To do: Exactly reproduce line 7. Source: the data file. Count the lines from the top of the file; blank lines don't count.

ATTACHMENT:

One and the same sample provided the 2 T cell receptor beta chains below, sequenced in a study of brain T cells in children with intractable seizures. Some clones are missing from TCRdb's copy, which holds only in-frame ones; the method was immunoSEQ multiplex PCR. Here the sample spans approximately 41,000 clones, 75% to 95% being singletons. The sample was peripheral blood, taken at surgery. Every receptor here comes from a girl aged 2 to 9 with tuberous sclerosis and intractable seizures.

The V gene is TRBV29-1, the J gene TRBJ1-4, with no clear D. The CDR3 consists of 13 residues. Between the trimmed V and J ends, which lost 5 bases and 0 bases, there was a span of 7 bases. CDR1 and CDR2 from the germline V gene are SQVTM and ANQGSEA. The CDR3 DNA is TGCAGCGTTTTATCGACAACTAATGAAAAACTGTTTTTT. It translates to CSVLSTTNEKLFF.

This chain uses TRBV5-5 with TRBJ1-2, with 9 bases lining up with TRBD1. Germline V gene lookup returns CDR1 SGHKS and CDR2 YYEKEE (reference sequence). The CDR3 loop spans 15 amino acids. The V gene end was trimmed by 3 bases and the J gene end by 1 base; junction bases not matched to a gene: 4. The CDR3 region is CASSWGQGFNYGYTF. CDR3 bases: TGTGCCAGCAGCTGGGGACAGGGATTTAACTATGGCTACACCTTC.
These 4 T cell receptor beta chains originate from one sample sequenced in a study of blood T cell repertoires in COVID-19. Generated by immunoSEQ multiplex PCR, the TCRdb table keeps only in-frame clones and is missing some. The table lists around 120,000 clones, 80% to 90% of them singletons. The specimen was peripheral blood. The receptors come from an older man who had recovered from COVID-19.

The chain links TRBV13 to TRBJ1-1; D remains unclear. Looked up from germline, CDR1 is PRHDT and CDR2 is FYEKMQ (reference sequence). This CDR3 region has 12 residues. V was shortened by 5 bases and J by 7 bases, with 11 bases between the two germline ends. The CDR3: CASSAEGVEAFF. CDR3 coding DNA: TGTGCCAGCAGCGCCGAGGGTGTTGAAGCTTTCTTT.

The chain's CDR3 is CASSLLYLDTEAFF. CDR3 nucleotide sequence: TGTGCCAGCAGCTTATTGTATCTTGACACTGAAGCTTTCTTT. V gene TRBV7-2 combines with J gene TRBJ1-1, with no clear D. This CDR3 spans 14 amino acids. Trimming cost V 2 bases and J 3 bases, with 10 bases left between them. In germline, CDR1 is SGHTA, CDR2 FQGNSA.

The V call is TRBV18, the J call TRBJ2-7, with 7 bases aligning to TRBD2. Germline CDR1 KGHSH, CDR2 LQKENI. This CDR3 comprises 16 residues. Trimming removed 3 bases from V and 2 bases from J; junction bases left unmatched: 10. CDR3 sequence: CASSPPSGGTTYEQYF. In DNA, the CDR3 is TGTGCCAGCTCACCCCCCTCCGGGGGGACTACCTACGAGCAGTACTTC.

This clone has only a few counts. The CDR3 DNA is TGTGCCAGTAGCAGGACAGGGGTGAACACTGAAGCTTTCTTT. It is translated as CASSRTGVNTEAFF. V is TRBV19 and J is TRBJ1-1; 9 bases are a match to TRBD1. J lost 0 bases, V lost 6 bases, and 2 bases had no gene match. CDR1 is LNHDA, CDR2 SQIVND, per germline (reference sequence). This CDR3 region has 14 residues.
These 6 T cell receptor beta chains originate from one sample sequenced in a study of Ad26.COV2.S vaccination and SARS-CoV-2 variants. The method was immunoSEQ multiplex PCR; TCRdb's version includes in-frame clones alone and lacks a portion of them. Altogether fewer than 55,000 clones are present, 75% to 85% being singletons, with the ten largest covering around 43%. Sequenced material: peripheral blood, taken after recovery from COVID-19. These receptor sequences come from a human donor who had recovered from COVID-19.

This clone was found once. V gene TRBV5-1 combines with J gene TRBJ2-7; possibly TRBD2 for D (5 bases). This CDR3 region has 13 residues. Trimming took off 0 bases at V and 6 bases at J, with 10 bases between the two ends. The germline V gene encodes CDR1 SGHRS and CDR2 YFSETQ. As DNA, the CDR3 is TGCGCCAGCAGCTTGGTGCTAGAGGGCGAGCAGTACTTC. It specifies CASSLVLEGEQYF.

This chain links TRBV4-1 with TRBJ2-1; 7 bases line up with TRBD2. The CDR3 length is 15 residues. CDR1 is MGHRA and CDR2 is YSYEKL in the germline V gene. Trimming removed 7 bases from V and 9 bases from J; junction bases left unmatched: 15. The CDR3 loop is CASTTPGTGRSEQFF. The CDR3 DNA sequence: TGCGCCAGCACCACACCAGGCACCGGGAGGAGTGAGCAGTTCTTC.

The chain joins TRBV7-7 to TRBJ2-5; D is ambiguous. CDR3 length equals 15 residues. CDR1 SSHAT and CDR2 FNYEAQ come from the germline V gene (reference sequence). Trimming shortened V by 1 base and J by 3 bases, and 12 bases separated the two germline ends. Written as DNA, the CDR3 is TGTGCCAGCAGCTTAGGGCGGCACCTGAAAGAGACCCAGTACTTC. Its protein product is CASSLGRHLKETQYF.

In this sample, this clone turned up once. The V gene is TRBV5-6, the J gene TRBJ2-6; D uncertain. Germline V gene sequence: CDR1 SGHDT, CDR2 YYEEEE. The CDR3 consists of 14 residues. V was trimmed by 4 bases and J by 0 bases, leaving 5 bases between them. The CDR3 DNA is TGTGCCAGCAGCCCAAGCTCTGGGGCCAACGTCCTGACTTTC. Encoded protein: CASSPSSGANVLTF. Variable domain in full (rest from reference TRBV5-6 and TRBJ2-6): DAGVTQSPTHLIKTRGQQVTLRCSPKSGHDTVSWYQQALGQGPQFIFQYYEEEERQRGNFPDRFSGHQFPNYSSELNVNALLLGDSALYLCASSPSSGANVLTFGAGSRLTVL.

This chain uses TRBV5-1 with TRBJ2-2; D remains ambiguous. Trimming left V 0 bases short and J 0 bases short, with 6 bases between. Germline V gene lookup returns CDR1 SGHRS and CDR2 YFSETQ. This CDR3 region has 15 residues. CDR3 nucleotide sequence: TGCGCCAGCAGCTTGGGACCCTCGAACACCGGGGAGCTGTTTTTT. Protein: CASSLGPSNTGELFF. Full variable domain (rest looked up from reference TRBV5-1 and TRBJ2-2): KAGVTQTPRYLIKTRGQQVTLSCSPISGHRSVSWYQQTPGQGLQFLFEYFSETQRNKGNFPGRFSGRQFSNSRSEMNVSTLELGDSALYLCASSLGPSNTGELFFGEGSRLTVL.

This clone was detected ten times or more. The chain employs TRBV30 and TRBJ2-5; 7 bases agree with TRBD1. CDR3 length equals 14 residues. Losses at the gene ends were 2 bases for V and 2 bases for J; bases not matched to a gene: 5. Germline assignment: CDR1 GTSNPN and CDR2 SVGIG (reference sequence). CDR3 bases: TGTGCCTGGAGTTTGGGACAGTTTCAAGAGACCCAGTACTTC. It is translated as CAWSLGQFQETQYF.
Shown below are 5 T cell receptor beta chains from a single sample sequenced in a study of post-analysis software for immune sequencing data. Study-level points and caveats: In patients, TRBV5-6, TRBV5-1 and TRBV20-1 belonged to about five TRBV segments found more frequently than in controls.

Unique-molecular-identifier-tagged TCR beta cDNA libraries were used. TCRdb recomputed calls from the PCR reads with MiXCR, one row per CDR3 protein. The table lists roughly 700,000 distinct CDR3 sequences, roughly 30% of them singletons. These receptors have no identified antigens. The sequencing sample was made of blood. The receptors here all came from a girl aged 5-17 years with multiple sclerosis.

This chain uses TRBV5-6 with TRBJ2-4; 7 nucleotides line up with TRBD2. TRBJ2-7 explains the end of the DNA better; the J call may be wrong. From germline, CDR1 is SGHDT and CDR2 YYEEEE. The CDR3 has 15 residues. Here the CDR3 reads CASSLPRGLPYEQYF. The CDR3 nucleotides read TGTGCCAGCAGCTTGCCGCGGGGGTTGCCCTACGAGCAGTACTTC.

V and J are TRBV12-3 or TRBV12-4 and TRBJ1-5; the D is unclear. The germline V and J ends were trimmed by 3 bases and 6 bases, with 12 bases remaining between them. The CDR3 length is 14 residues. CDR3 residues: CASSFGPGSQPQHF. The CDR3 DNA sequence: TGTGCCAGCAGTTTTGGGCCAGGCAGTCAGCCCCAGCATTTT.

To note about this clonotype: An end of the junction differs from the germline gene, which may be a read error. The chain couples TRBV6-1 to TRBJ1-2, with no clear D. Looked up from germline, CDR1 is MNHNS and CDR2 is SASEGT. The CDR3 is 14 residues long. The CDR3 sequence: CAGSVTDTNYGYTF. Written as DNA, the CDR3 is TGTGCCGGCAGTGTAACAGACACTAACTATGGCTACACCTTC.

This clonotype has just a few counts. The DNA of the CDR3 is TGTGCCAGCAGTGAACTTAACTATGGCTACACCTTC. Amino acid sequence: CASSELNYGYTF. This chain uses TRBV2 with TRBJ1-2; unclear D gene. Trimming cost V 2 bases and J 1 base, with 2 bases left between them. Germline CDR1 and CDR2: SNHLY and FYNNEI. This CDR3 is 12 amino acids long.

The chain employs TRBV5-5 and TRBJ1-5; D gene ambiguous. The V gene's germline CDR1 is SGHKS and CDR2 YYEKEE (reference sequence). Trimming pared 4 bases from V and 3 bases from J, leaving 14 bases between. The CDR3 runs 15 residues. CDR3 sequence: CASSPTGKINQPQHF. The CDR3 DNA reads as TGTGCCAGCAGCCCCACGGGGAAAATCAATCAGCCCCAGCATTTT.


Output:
The V call is TRBV18, the J call TRBJ2-7, with 7 bases aligning to TRBD2. Germline CDR1 KGHSH, CDR2 LQKENI. This CDR3 comprises 16 residues. Trimming removed 3 bases from V and 2 bases from J; junction bases left unmatched: 10. CDR3 sequence: CASSPPSGGTTYEQYF. In DNA, the CDR3 is TGTGCCAGCTCACCCCCCTCCGGGGGGACTACCTACGAGCAGTACTTC.